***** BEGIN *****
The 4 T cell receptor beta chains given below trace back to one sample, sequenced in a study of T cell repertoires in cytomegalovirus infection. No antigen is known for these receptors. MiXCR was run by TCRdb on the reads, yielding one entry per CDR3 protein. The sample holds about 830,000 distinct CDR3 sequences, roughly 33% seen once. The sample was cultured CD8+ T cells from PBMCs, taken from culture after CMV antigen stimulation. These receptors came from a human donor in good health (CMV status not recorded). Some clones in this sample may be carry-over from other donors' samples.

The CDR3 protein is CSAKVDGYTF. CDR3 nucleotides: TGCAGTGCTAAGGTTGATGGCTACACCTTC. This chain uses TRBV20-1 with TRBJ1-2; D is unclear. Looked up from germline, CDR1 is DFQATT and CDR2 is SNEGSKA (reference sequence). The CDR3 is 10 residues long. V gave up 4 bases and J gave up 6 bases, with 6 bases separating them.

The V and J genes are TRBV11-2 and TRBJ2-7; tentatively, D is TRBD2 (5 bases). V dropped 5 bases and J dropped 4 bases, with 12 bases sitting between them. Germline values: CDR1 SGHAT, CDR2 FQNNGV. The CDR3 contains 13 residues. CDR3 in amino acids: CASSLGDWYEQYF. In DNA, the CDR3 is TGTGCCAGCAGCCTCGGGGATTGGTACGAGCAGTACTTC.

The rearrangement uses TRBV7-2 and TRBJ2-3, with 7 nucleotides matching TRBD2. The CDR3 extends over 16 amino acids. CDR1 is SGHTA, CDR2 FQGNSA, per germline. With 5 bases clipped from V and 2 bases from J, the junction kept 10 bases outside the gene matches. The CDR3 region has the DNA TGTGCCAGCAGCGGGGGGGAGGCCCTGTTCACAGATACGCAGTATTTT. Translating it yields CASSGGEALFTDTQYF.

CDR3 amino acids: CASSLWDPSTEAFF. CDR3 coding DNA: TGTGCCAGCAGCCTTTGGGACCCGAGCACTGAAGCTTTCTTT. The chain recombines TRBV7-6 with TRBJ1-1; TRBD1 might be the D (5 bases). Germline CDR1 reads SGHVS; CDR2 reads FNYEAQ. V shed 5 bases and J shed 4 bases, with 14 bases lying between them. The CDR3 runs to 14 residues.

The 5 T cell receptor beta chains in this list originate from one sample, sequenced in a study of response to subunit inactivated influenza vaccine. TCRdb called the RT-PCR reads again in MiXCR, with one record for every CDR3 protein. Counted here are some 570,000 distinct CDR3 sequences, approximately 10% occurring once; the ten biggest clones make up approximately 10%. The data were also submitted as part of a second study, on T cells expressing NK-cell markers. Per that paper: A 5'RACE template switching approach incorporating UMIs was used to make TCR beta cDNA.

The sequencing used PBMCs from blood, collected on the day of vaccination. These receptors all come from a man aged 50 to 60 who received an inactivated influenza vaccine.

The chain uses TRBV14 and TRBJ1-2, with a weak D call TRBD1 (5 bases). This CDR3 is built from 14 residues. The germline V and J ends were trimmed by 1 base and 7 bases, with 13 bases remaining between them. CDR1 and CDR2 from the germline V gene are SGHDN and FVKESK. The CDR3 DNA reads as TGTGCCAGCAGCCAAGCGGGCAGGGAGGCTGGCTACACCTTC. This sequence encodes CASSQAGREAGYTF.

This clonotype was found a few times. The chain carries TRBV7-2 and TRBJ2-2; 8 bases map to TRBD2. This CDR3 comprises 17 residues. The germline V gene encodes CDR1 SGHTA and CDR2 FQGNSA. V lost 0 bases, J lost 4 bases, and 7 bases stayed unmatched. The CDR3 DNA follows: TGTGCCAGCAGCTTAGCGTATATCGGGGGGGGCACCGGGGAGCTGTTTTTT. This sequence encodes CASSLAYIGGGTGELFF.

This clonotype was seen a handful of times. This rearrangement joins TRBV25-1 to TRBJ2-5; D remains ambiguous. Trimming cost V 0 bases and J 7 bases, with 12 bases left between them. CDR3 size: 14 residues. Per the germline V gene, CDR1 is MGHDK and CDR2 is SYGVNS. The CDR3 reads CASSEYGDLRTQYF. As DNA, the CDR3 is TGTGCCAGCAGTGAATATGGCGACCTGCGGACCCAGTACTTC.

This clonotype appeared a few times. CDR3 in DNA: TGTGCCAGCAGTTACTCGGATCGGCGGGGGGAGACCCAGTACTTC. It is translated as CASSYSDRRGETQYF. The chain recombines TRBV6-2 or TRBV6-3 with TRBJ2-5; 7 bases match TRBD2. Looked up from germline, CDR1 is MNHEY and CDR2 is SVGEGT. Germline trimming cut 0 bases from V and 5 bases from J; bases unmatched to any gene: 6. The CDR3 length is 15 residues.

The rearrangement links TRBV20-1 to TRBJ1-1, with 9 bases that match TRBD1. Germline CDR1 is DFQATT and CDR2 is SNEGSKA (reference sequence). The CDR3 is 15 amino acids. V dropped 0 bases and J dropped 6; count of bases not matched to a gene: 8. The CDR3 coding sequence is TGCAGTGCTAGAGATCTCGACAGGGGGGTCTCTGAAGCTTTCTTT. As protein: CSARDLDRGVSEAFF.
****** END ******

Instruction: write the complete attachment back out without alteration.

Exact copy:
The 4 T cell receptor beta chains given below trace back to one sample, sequenced in a study of T cell repertoires in cytomegalovirus infection. No antigen is known for these receptors. MiXCR was run by TCRdb on the reads, yielding one entry per CDR3 protein. The sample holds about 830,000 distinct CDR3 sequences, roughly 33% seen once. The sample was cultured CD8+ T cells from PBMCs, taken from culture after CMV antigen stimulation. These receptors came from a human donor in good health (CMV status not recorded). Some clones in this sample may be carry-over from other donors' samples.

The CDR3 protein is CSAKVDGYTF. CDR3 nucleotides: TGCAGTGCTAAGGTTGATGGCTACACCTTC. This chain uses TRBV20-1 with TRBJ1-2; D is unclear. Looked up from germline, CDR1 is DFQATT and CDR2 is SNEGSKA (reference sequence). The CDR3 is 10 residues long. V gave up 4 bases and J gave up 6 bases, with 6 bases separating them.

The V and J genes are TRBV11-2 and TRBJ2-7; tentatively, D is TRBD2 (5 bases). V dropped 5 bases and J dropped 4 bases, with 12 bases sitting between them. Germline values: CDR1 SGHAT, CDR2 FQNNGV. The CDR3 contains 13 residues. CDR3 in amino acids: CASSLGDWYEQYF. In DNA, the CDR3 is TGTGCCAGCAGCCTCGGGGATTGGTACGAGCAGTACTTC.

The rearrangement uses TRBV7-2 and TRBJ2-3, with 7 nucleotides matching TRBD2. The CDR3 extends over 16 amino acids. CDR1 is SGHTA, CDR2 FQGNSA, per germline. With 5 bases clipped from V and 2 bases from J, the junction kept 10 bases outside the gene matches. The CDR3 region has the DNA TGTGCCAGCAGCGGGGGGGAGGCCCTGTTCACAGATACGCAGTATTTT. Translating it yields CASSGGEALFTDTQYF.

CDR3 amino acids: CASSLWDPSTEAFF. CDR3 coding DNA: TGTGCCAGCAGCCTTTGGGACCCGAGCACTGAAGCTTTCTTT. The chain recombines TRBV7-6 with TRBJ1-1; TRBD1 might be the D (5 bases). Germline CDR1 reads SGHVS; CDR2 reads FNYEAQ. V shed 5 bases and J shed 4 bases, with 14 bases lying between them. The CDR3 runs to 14 residues.

The 5 T cell receptor beta chains in this list originate from one sample, sequenced in a study of response to subunit inactivated influenza vaccine. TCRdb called the RT-PCR reads again in MiXCR, with one record for every CDR3 protein. Counted here are some 570,000 distinct CDR3 sequences, approximately 10% occurring once; the ten biggest clones make up approximately 10%. The data were also submitted as part of a second study, on T cells expressing NK-cell markers. Per that paper: A 5'RACE template switching approach incorporating UMIs was used to make TCR beta cDNA.

The sequencing used PBMCs from blood, collected on the day of vaccination. These receptors all come from a man aged 50 to 60 who received an inactivated influenza vaccine.

The chain uses TRBV14 and TRBJ1-2, with a weak D call TRBD1 (5 bases). This CDR3 is built from 14 residues. The germline V and J ends were trimmed by 1 base and 7 bases, with 13 bases remaining between them. CDR1 and CDR2 from the germline V gene are SGHDN and FVKESK. The CDR3 DNA reads as TGTGCCAGCAGCCAAGCGGGCAGGGAGGCTGGCTACACCTTC. This sequence encodes CASSQAGREAGYTF.

This clonotype was found a few times. The chain carries TRBV7-2 and TRBJ2-2; 8 bases map to TRBD2. This CDR3 comprises 17 residues. The germline V gene encodes CDR1 SGHTA and CDR2 FQGNSA. V lost 0 bases, J lost 4 bases, and 7 bases stayed unmatched. The CDR3 DNA follows: TGTGCCAGCAGCTTAGCGTATATCGGGGGGGGCACCGGGGAGCTGTTTTTT. This sequence encodes CASSLAYIGGGTGELFF.

This clonotype was seen a handful of times. This rearrangement joins TRBV25-1 to TRBJ2-5; D remains ambiguous. Trimming cost V 0 bases and J 7 bases, with 12 bases left between them. CDR3 size: 14 residues. Per the germline V gene, CDR1 is MGHDK and CDR2 is SYGVNS. The CDR3 reads CASSEYGDLRTQYF. As DNA, the CDR3 is TGTGCCAGCAGTGAATATGGCGACCTGCGGACCCAGTACTTC.

This clonotype appeared a few times. CDR3 in DNA: TGTGCCAGCAGTTACTCGGATCGGCGGGGGGAGACCCAGTACTTC. It is translated as CASSYSDRRGETQYF. The chain recombines TRBV6-2 or TRBV6-3 with TRBJ2-5; 7 bases match TRBD2. Looked up from germline, CDR1 is MNHEY and CDR2 is SVGEGT. Germline trimming cut 0 bases from V and 5 bases from J; bases unmatched to any gene: 6. The CDR3 length is 15 residues.

The rearrangement links TRBV20-1 to TRBJ1-1, with 9 bases that match TRBD1. Germline CDR1 is DFQATT and CDR2 is SNEGSKA (reference sequence). The CDR3 is 15 amino acids. V dropped 0 bases and J dropped 6; count of bases not matched to a gene: 8. The CDR3 coding sequence is TGCAGTGCTAGAGATCTCGACAGGGGGGTCTCTGAAGCTTTCTTT. As protein: CSARDLDRGVSEAFF.